October 30, 2019

Why Improving Your Concentration Helps Your Memory

And 12 easy tips that can pay off big

Woman concentrating on her project

Ever meet someone and forget his or her name minutes later? Or maybe you attended a lecture and couldn’t remember key details by the time you got home.


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Nearly everyone experiences these problems from time to time. You might worry that they’re a sign your memory is fading. Instead, you might not have concentrated well enough to store the information.

“For the majority of people, it’s not a memory problem per se, but it’s more of a concentration or organizational problem where they’re not getting the information initially or they’re not processing it correctly in the first place,” says Aaron Bonner-Jackson, PhD, a neuropsychologist with Cleveland Clinic’s Lou Ruvo Center for Brain Health. “They say they have a memory problem when in fact trouble with concentration, focus or organization is the underlying issue.”

However, identifying factors that steal your focus and developing skills to improve your concentration potentially can pay big dividends for your memory.

Why can’t you concentrate?

Attention is an essential, first ingredient for good memory. After all, if you can’t concentrate on new information or stimuli you receive, you’ll be unable to process and store it in your memory.

Your ability to concentrate can vary greatly, and like everyone, there will be times when you just can’t find your focus. But there are certain factors that contribute to this process. For example, by giving your attention to multiple tasks instead of one, you might limit your ability to retain the information you need most.

If you’re trying to do two or three things at once and you’re not really focusing on any of them very well, you really won’t process the information well enough to store it, so when you go to retrieve it, it’s gone.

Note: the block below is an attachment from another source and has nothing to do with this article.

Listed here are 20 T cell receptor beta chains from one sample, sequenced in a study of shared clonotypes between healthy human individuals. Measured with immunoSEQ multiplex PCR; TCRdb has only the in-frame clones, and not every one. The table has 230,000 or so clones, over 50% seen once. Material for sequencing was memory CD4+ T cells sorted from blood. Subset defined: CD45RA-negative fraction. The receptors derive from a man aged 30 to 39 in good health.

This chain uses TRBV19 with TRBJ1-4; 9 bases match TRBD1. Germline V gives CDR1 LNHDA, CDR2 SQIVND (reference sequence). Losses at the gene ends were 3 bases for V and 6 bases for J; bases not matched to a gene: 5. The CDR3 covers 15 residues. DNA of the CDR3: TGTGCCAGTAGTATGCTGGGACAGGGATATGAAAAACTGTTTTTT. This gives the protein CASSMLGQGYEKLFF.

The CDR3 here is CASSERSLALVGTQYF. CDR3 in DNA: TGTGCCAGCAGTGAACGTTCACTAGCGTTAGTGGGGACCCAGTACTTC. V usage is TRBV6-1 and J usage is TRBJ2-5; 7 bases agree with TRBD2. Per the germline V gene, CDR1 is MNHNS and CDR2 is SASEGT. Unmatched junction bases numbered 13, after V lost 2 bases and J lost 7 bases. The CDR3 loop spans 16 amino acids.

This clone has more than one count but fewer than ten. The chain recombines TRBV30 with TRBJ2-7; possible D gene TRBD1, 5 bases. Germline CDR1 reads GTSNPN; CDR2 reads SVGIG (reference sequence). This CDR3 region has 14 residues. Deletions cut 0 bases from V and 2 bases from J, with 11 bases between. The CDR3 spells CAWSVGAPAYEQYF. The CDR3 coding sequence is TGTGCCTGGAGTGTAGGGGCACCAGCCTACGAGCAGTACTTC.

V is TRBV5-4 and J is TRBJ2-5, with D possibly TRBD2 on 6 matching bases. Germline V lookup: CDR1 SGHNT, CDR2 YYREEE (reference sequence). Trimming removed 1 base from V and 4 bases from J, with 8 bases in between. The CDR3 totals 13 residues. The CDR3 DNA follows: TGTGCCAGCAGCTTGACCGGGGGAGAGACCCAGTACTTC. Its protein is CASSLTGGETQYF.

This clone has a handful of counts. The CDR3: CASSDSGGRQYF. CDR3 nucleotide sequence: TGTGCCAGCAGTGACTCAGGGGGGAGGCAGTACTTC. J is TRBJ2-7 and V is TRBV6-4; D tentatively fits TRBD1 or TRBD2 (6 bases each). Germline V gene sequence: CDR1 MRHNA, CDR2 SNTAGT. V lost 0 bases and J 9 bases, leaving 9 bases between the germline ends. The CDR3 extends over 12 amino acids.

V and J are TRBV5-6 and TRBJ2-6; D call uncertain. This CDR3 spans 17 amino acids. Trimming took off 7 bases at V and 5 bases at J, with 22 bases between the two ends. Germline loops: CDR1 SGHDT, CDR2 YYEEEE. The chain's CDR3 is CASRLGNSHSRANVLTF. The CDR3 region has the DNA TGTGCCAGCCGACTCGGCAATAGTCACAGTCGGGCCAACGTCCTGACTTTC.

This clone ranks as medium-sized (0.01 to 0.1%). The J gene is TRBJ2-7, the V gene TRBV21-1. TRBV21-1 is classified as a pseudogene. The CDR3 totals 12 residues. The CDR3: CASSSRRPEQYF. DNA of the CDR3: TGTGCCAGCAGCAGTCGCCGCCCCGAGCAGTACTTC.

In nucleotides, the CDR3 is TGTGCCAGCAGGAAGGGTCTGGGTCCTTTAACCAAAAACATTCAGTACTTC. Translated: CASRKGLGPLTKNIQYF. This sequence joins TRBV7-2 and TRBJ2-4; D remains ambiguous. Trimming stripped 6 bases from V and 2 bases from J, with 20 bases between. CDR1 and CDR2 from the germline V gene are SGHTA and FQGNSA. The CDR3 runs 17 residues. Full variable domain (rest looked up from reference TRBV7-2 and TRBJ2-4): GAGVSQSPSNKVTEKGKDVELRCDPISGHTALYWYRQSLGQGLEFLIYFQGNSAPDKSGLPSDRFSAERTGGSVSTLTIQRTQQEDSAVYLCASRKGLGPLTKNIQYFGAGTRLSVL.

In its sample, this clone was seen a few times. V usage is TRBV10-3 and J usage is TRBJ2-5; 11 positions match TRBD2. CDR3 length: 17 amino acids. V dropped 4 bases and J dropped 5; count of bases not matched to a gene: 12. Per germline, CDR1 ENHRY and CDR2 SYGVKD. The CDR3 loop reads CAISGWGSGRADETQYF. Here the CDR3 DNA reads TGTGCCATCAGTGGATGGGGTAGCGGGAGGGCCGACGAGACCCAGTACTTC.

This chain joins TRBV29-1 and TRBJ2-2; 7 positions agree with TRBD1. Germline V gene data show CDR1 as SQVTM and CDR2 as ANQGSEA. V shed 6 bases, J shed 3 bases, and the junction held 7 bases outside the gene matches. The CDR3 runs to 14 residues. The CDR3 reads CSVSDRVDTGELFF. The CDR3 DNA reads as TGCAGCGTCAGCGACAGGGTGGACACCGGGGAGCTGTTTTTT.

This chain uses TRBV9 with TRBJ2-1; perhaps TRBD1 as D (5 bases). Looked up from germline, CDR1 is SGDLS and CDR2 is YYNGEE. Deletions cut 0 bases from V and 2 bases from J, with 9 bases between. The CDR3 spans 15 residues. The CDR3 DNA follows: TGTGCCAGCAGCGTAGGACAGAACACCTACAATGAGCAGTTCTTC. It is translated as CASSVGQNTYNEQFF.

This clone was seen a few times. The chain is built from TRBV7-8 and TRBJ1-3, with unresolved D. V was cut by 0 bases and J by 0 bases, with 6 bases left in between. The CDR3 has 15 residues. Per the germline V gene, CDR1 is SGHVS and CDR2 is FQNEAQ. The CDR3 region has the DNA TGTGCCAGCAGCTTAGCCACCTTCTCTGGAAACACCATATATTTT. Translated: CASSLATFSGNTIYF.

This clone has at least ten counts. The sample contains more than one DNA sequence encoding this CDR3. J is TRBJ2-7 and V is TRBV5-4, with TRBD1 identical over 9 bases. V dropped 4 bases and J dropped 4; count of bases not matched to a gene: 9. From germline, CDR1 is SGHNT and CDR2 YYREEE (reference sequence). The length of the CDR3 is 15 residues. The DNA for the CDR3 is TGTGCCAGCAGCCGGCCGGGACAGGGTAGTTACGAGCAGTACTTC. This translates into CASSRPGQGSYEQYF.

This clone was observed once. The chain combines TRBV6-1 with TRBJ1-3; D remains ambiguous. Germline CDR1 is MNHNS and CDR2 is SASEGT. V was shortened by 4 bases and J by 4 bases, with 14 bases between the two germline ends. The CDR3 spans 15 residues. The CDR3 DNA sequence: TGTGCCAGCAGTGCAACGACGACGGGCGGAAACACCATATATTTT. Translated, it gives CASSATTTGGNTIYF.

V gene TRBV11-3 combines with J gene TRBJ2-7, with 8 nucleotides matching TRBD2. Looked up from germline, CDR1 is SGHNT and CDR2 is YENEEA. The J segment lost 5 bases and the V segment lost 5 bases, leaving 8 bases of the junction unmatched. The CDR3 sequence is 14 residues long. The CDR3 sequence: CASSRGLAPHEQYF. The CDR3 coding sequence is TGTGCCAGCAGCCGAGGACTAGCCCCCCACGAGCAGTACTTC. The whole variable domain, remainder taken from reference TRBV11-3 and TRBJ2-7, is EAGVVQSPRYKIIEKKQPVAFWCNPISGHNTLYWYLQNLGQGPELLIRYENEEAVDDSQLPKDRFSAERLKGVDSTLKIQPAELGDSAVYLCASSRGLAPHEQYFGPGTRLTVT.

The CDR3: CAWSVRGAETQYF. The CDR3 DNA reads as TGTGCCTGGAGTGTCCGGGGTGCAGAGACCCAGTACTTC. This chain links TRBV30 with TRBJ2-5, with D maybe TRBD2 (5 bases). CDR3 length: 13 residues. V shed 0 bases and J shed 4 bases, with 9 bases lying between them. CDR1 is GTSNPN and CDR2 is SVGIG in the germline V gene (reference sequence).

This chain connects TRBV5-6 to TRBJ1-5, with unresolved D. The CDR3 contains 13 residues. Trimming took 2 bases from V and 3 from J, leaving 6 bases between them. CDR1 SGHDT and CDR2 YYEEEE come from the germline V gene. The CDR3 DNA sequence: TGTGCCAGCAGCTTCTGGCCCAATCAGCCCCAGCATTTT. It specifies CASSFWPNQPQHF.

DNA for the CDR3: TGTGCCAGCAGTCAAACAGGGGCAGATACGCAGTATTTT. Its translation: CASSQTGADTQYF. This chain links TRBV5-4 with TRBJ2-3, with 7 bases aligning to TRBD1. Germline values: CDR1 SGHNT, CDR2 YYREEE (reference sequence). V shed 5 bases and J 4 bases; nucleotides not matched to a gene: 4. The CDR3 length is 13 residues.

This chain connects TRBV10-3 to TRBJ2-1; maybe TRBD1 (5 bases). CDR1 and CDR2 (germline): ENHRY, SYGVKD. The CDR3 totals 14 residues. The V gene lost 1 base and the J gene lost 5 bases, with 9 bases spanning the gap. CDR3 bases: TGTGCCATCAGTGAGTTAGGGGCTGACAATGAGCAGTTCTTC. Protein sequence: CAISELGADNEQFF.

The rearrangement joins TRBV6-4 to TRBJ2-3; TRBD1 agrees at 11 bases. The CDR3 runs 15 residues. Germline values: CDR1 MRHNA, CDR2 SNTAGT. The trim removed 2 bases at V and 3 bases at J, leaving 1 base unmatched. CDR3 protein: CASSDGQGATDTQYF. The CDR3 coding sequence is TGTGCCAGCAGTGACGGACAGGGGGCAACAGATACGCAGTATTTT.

A number of other factors can adversely affect your ability to concentrate, including inadequate sleep, a poor diet, dehydration, hunger and physical inactivity. Certain medications, such as sedating antihistamines, certain overactive bladder drugs, painkillers and others, have been associated with impairments in concentration and memory. Moreover, poor concentration is a hallmark sign of attention-deficit disorder, is a common feature of mood disorders such as anxiety and depression, and it may occur with medical problems like diabetes, chronic pain and thyroid dysfunction.

“We know that with hypothyroidism, for example, people tend to feel sluggish and can’t pay attention as well,” Dr. Bonner-Jackson explains. “There are a variety of medical issues that could potentially affect your concentration.”

How to regain your focus

So, how do you improve your concentration? One way is by changing your behavior and setting yourself up so that you can process information well. Along those lines, concentrate on one task at a time, and devote your full attention to it. If necessary, take frequent breaks. “You don’t want to tax yourself so much that you start to lose focus and make mistakes,” Dr. Bonner-Jackson adds.

Another is by modifying your environment to minimize distractions that erode your attention. So, when you really need to focus on something, turn off the television, computer and cellphone, and create a calm, quiet environment. “Every time you switch tasks, whether intentionally or because of a distraction, there’s a cost,” Dr. Bonner-Jackson says. “Every time you do that, you’re whittling away at your attentional store, so the more you can focus on one thing, the better.”